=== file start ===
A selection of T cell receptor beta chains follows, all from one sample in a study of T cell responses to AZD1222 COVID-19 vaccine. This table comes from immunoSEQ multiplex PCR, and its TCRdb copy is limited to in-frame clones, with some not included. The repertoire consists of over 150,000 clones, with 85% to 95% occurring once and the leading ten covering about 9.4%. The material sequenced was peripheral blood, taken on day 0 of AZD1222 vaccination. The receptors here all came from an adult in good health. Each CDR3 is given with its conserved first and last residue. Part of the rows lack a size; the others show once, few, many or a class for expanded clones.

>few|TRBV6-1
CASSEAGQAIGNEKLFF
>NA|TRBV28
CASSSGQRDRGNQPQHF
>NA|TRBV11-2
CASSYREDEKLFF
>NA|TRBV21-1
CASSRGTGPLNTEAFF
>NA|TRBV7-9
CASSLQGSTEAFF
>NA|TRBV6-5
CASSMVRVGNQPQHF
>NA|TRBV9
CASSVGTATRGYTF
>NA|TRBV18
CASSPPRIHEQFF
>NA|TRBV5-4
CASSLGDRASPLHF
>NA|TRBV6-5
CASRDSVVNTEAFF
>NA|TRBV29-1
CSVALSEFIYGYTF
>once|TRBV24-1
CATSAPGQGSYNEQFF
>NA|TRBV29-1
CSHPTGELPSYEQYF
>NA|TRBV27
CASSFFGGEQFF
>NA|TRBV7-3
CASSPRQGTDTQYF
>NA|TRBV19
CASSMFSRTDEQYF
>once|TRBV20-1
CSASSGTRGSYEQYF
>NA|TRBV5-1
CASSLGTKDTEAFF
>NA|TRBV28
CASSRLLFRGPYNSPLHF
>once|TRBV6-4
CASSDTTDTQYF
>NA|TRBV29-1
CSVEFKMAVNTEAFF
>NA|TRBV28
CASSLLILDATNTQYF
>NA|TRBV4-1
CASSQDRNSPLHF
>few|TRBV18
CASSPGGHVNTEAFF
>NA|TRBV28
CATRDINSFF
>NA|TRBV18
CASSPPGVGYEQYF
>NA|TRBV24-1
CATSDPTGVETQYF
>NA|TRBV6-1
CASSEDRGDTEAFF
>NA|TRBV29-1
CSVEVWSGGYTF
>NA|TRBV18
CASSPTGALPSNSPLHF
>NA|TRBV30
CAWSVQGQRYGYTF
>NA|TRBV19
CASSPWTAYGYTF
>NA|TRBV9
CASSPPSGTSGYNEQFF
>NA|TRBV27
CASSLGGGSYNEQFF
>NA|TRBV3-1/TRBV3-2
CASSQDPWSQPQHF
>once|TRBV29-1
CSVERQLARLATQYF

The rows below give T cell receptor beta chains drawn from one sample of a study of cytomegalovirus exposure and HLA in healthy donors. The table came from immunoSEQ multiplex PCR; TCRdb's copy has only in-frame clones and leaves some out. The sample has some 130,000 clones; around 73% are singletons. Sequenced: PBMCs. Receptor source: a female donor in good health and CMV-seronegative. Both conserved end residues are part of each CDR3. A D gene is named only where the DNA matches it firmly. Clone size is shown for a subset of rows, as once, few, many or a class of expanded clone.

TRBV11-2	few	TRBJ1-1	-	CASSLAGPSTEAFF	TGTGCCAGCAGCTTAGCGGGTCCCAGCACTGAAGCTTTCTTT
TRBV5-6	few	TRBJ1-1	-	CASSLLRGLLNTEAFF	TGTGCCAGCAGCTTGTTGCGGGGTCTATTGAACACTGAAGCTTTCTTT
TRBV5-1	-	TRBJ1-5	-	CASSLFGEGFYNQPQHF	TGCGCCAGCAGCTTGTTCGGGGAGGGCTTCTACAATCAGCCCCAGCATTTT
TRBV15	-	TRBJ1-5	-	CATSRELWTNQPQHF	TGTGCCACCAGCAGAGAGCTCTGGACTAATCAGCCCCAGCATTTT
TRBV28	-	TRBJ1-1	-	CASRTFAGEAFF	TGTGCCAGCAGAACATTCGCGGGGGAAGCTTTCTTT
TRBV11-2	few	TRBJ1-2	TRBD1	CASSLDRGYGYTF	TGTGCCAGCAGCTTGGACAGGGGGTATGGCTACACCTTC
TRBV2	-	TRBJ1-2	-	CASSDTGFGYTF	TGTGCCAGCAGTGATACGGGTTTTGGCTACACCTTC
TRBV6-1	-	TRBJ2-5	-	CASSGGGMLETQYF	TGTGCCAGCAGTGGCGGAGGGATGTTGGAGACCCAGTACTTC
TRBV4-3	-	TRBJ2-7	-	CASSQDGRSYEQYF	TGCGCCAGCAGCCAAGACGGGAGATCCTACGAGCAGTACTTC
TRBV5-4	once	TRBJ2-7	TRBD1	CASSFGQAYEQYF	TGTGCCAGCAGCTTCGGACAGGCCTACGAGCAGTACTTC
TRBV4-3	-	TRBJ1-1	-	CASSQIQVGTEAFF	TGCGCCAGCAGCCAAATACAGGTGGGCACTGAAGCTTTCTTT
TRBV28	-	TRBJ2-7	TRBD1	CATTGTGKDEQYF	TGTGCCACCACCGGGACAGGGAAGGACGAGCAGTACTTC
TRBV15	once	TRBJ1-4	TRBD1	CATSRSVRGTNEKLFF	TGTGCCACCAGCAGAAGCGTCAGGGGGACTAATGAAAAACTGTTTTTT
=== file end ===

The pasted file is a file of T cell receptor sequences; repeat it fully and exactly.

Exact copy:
A selection of T cell receptor beta chains follows, all from one sample in a study of T cell responses to AZD1222 COVID-19 vaccine. This table comes from immunoSEQ multiplex PCR, and its TCRdb copy is limited to in-frame clones, with some not included. The repertoire consists of over 150,000 clones, with 85% to 95% occurring once and the leading ten covering about 9.4%. The material sequenced was peripheral blood, taken on day 0 of AZD1222 vaccination. The receptors here all came from an adult in good health. Each CDR3 is given with its conserved first and last residue. Part of the rows lack a size; the others show once, few, many or a class for expanded clones.

>few|TRBV6-1
CASSEAGQAIGNEKLFF
>NA|TRBV28
CASSSGQRDRGNQPQHF
>NA|TRBV11-2
CASSYREDEKLFF
>NA|TRBV21-1
CASSRGTGPLNTEAFF
>NA|TRBV7-9
CASSLQGSTEAFF
>NA|TRBV6-5
CASSMVRVGNQPQHF
>NA|TRBV9
CASSVGTATRGYTF
>NA|TRBV18
CASSPPRIHEQFF
>NA|TRBV5-4
CASSLGDRASPLHF
>NA|TRBV6-5
CASRDSVVNTEAFF
>NA|TRBV29-1
CSVALSEFIYGYTF
>once|TRBV24-1
CATSAPGQGSYNEQFF
>NA|TRBV29-1
CSHPTGELPSYEQYF
>NA|TRBV27
CASSFFGGEQFF
>NA|TRBV7-3
CASSPRQGTDTQYF
>NA|TRBV19
CASSMFSRTDEQYF
>once|TRBV20-1
CSASSGTRGSYEQYF
>NA|TRBV5-1
CASSLGTKDTEAFF
>NA|TRBV28
CASSRLLFRGPYNSPLHF
>once|TRBV6-4
CASSDTTDTQYF
>NA|TRBV29-1
CSVEFKMAVNTEAFF
>NA|TRBV28
CASSLLILDATNTQYF
>NA|TRBV4-1
CASSQDRNSPLHF
>few|TRBV18
CASSPGGHVNTEAFF
>NA|TRBV28
CATRDINSFF
>NA|TRBV18
CASSPPGVGYEQYF
>NA|TRBV24-1
CATSDPTGVETQYF
>NA|TRBV6-1
CASSEDRGDTEAFF
>NA|TRBV29-1
CSVEVWSGGYTF
>NA|TRBV18
CASSPTGALPSNSPLHF
>NA|TRBV30
CAWSVQGQRYGYTF
>NA|TRBV19
CASSPWTAYGYTF
>NA|TRBV9
CASSPPSGTSGYNEQFF
>NA|TRBV27
CASSLGGGSYNEQFF
>NA|TRBV3-1/TRBV3-2
CASSQDPWSQPQHF
>once|TRBV29-1
CSVERQLARLATQYF

The rows below give T cell receptor beta chains drawn from one sample of a study of cytomegalovirus exposure and HLA in healthy donors. The table came from immunoSEQ multiplex PCR; TCRdb's copy has only in-frame clones and leaves some out. The sample has some 130,000 clones; around 73% are singletons. Sequenced: PBMCs. Receptor source: a female donor in good health and CMV-seronegative. Both conserved end residues are part of each CDR3. A D gene is named only where the DNA matches it firmly. Clone size is shown for a subset of rows, as once, few, many or a class of expanded clone.

TRBV11-2	few	TRBJ1-1	-	CASSLAGPSTEAFF	TGTGCCAGCAGCTTAGCGGGTCCCAGCACTGAAGCTTTCTTT
TRBV5-6	few	TRBJ1-1	-	CASSLLRGLLNTEAFF	TGTGCCAGCAGCTTGTTGCGGGGTCTATTGAACACTGAAGCTTTCTTT
TRBV5-1	-	TRBJ1-5	-	CASSLFGEGFYNQPQHF	TGCGCCAGCAGCTTGTTCGGGGAGGGCTTCTACAATCAGCCCCAGCATTTT
TRBV15	-	TRBJ1-5	-	CATSRELWTNQPQHF	TGTGCCACCAGCAGAGAGCTCTGGACTAATCAGCCCCAGCATTTT
TRBV28	-	TRBJ1-1	-	CASRTFAGEAFF	TGTGCCAGCAGAACATTCGCGGGGGAAGCTTTCTTT
TRBV11-2	few	TRBJ1-2	TRBD1	CASSLDRGYGYTF	TGTGCCAGCAGCTTGGACAGGGGGTATGGCTACACCTTC
TRBV2	-	TRBJ1-2	-	CASSDTGFGYTF	TGTGCCAGCAGTGATACGGGTTTTGGCTACACCTTC
TRBV6-1	-	TRBJ2-5	-	CASSGGGMLETQYF	TGTGCCAGCAGTGGCGGAGGGATGTTGGAGACCCAGTACTTC
TRBV4-3	-	TRBJ2-7	-	CASSQDGRSYEQYF	TGCGCCAGCAGCCAAGACGGGAGATCCTACGAGCAGTACTTC
TRBV5-4	once	TRBJ2-7	TRBD1	CASSFGQAYEQYF	TGTGCCAGCAGCTTCGGACAGGCCTACGAGCAGTACTTC
TRBV4-3	-	TRBJ1-1	-	CASSQIQVGTEAFF	TGCGCCAGCAGCCAAATACAGGTGGGCACTGAAGCTTTCTTT
TRBV28	-	TRBJ2-7	TRBD1	CATTGTGKDEQYF	TGTGCCACCACCGGGACAGGGAAGGACGAGCAGTACTTC
TRBV15	once	TRBJ1-4	TRBD1	CATSRSVRGTNEKLFF	TGTGCCACCAGCAGAAGCGTCAGGGGGACTAATGAAAAACTGTTTTTT